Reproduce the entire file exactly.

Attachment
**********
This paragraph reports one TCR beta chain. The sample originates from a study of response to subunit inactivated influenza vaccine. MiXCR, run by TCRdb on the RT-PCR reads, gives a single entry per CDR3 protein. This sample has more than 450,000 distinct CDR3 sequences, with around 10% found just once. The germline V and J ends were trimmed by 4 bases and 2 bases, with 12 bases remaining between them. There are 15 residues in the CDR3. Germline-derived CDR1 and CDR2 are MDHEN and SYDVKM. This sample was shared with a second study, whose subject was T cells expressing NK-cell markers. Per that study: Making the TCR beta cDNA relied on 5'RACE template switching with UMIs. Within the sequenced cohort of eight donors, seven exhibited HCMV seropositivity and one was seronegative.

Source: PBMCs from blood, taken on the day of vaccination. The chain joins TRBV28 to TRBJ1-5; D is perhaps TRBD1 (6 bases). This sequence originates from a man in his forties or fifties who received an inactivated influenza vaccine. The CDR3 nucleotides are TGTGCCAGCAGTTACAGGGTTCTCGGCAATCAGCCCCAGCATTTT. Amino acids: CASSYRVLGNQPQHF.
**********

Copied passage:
This paragraph reports one TCR beta chain. The sample originates from a study of response to subunit inactivated influenza vaccine. MiXCR, run by TCRdb on the RT-PCR reads, gives a single entry per CDR3 protein. This sample has more than 450,000 distinct CDR3 sequences, with around 10% found just once. The germline V and J ends were trimmed by 4 bases and 2 bases, with 12 bases remaining between them. There are 15 residues in the CDR3. Germline-derived CDR1 and CDR2 are MDHEN and SYDVKM. This sample was shared with a second study, whose subject was T cells expressing NK-cell markers. Per that study: Making the TCR beta cDNA relied on 5'RACE template switching with UMIs. Within the sequenced cohort of eight donors, seven exhibited HCMV seropositivity and one was seronegative.

Source: PBMCs from blood, taken on the day of vaccination. The chain joins TRBV28 to TRBJ1-5; D is perhaps TRBD1 (6 bases). This sequence originates from a man in his forties or fifties who received an inactivated influenza vaccine. The CDR3 nucleotides are TGTGCCAGCAGTTACAGGGTTCTCGGCAATCAGCCCCAGCATTTT. Amino acids: CASSYRVLGNQPQHF.